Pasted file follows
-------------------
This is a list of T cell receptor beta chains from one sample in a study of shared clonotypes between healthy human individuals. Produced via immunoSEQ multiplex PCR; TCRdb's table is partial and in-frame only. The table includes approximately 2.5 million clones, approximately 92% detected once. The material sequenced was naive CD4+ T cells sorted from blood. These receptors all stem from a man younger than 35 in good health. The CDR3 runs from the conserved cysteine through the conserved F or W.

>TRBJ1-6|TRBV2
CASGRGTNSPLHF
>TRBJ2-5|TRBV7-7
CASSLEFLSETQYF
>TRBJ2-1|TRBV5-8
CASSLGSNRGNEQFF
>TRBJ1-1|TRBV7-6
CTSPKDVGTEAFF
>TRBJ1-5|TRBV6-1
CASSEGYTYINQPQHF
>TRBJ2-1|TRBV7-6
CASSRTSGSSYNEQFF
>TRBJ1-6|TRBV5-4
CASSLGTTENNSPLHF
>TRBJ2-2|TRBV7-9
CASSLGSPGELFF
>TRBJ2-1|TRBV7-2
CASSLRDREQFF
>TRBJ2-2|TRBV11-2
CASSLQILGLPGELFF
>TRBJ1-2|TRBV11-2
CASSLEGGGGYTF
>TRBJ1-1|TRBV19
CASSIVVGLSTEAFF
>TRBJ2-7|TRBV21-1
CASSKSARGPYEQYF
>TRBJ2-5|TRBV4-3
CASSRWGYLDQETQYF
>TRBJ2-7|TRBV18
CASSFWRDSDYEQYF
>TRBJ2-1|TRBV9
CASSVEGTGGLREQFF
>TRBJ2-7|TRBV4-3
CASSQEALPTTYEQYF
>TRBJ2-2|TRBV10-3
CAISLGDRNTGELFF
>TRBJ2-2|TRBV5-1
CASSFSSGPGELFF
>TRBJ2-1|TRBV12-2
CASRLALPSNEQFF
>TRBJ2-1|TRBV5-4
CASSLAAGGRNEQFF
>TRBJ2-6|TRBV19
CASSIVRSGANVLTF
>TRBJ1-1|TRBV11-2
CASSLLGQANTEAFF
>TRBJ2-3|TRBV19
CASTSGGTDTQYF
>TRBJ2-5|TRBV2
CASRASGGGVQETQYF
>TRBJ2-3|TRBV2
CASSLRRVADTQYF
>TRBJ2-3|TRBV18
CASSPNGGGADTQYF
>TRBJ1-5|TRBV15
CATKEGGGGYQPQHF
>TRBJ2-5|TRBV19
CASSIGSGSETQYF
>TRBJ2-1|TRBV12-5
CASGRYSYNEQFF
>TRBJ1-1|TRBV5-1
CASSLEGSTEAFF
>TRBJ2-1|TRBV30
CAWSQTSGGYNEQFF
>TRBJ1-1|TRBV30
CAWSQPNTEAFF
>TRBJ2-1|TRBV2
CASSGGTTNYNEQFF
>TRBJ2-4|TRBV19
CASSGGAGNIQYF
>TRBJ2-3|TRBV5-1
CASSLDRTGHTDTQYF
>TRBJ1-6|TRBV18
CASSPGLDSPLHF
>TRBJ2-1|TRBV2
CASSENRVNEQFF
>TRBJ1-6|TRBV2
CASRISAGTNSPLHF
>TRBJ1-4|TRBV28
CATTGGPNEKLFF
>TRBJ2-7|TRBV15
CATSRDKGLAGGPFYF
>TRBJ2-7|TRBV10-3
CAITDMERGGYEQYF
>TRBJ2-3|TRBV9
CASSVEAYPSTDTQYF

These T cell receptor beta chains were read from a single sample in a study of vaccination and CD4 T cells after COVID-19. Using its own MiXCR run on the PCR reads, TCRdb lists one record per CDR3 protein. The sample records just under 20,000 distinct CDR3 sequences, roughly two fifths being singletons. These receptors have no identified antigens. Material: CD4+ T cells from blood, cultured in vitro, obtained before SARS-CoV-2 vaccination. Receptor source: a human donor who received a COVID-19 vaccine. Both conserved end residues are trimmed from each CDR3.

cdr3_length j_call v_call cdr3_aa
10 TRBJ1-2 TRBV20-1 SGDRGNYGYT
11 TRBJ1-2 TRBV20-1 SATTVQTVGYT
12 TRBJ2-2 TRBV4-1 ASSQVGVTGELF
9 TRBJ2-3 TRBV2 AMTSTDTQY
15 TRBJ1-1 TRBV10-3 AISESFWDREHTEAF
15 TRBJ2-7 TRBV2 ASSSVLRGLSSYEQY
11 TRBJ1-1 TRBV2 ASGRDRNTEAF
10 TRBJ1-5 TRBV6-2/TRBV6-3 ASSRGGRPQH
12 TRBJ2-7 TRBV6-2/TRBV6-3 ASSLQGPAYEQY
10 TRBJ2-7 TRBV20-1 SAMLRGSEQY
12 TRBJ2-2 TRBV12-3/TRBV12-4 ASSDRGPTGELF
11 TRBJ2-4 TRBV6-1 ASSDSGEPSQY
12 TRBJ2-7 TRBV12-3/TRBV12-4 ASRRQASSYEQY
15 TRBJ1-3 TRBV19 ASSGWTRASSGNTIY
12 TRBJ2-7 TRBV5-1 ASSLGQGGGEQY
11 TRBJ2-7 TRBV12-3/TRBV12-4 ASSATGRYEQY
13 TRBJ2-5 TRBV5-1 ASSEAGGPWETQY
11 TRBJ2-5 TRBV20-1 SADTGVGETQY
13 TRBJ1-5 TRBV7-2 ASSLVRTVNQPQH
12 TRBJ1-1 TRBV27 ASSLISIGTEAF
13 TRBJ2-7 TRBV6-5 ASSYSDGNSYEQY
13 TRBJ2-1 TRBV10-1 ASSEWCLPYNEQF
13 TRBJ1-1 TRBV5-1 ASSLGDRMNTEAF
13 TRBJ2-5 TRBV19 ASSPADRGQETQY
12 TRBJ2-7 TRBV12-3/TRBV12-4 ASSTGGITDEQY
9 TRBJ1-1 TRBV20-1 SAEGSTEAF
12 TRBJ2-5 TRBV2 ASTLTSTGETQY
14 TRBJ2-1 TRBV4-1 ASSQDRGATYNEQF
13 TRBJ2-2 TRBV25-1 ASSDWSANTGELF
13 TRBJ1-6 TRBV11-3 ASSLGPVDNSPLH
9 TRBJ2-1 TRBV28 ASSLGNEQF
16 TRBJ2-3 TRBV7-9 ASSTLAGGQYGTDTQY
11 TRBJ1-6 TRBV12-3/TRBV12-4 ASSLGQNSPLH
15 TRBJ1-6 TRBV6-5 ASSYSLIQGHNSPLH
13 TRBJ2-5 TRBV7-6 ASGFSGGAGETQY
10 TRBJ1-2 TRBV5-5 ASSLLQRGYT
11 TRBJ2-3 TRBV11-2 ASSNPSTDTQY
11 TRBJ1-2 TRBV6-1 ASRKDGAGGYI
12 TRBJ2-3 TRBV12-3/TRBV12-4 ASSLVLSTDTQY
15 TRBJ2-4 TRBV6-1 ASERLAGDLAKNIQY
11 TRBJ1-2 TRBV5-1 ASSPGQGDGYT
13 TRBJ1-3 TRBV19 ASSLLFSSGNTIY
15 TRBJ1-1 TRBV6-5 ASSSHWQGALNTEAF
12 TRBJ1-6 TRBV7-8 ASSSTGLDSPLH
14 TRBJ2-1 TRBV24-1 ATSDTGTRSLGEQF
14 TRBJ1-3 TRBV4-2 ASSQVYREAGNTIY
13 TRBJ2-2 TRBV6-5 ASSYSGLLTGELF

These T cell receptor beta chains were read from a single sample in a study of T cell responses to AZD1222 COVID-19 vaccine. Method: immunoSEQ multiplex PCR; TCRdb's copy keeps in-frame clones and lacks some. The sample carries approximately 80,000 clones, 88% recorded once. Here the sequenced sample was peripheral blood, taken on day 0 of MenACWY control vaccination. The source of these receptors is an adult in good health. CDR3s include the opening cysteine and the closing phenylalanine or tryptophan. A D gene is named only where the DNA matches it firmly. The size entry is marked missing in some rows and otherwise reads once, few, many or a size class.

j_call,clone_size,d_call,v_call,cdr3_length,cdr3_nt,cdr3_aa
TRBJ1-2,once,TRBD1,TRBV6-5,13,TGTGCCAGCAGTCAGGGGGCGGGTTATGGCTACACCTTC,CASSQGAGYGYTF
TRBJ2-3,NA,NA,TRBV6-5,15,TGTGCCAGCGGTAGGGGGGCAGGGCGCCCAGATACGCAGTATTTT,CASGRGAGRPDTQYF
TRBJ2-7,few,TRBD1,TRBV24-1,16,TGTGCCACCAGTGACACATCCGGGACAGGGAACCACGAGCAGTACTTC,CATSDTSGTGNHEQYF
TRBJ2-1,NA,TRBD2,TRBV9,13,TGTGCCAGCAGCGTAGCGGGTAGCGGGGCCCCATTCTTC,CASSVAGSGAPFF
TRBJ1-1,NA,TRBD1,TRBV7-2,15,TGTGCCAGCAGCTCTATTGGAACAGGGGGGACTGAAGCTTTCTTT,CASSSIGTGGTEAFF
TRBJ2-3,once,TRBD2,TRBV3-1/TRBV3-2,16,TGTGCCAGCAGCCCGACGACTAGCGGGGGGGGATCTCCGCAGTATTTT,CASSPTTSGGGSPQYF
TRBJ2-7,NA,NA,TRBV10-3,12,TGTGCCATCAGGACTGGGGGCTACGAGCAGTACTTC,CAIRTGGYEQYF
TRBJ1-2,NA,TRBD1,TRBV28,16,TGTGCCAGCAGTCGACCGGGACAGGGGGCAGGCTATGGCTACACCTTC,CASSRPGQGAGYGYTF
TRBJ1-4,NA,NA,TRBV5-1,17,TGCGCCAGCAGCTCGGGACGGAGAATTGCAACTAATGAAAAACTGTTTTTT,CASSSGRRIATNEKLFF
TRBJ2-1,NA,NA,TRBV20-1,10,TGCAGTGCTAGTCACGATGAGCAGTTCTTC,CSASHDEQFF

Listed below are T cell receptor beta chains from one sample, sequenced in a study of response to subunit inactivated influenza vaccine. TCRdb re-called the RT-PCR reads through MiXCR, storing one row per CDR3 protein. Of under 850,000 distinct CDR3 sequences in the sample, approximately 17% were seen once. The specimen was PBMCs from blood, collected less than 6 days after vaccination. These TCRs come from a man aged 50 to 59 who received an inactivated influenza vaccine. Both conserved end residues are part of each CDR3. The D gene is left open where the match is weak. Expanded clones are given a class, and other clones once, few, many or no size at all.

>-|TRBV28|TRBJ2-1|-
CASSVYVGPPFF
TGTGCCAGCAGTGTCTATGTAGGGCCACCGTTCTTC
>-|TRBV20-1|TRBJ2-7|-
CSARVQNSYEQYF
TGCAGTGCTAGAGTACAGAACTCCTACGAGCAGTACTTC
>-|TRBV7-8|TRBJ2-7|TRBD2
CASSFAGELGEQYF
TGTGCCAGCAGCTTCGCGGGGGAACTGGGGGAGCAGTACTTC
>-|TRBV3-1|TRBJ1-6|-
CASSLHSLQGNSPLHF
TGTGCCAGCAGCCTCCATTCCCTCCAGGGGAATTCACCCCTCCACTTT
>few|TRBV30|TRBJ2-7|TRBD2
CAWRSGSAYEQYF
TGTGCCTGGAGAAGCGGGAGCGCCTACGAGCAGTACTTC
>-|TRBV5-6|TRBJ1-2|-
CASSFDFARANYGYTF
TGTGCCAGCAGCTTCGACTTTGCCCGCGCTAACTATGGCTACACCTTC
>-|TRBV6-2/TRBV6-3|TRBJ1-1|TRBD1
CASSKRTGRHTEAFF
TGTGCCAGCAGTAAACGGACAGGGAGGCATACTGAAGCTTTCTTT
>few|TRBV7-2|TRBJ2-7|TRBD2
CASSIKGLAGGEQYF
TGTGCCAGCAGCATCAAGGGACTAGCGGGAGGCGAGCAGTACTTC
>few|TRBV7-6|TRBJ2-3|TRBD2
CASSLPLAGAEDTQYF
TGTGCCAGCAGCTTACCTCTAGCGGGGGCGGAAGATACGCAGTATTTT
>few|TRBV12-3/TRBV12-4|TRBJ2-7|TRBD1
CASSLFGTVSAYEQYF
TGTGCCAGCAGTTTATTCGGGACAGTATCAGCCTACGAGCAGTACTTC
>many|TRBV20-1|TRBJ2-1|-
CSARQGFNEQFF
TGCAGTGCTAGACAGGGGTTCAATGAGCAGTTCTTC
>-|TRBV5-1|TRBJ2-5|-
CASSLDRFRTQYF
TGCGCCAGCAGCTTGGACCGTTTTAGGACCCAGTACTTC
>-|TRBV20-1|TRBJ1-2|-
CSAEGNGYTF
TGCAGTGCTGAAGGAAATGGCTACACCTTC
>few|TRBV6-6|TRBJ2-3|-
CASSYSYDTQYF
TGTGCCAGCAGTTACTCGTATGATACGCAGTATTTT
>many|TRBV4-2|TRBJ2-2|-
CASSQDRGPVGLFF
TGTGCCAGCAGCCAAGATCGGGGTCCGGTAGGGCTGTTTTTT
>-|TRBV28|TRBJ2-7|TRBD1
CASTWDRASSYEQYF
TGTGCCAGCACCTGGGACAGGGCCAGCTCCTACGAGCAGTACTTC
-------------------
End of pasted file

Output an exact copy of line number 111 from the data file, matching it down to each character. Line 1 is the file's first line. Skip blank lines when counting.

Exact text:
13 TRBJ2-1 TRBV10-1 ASSEWCLPYNEQF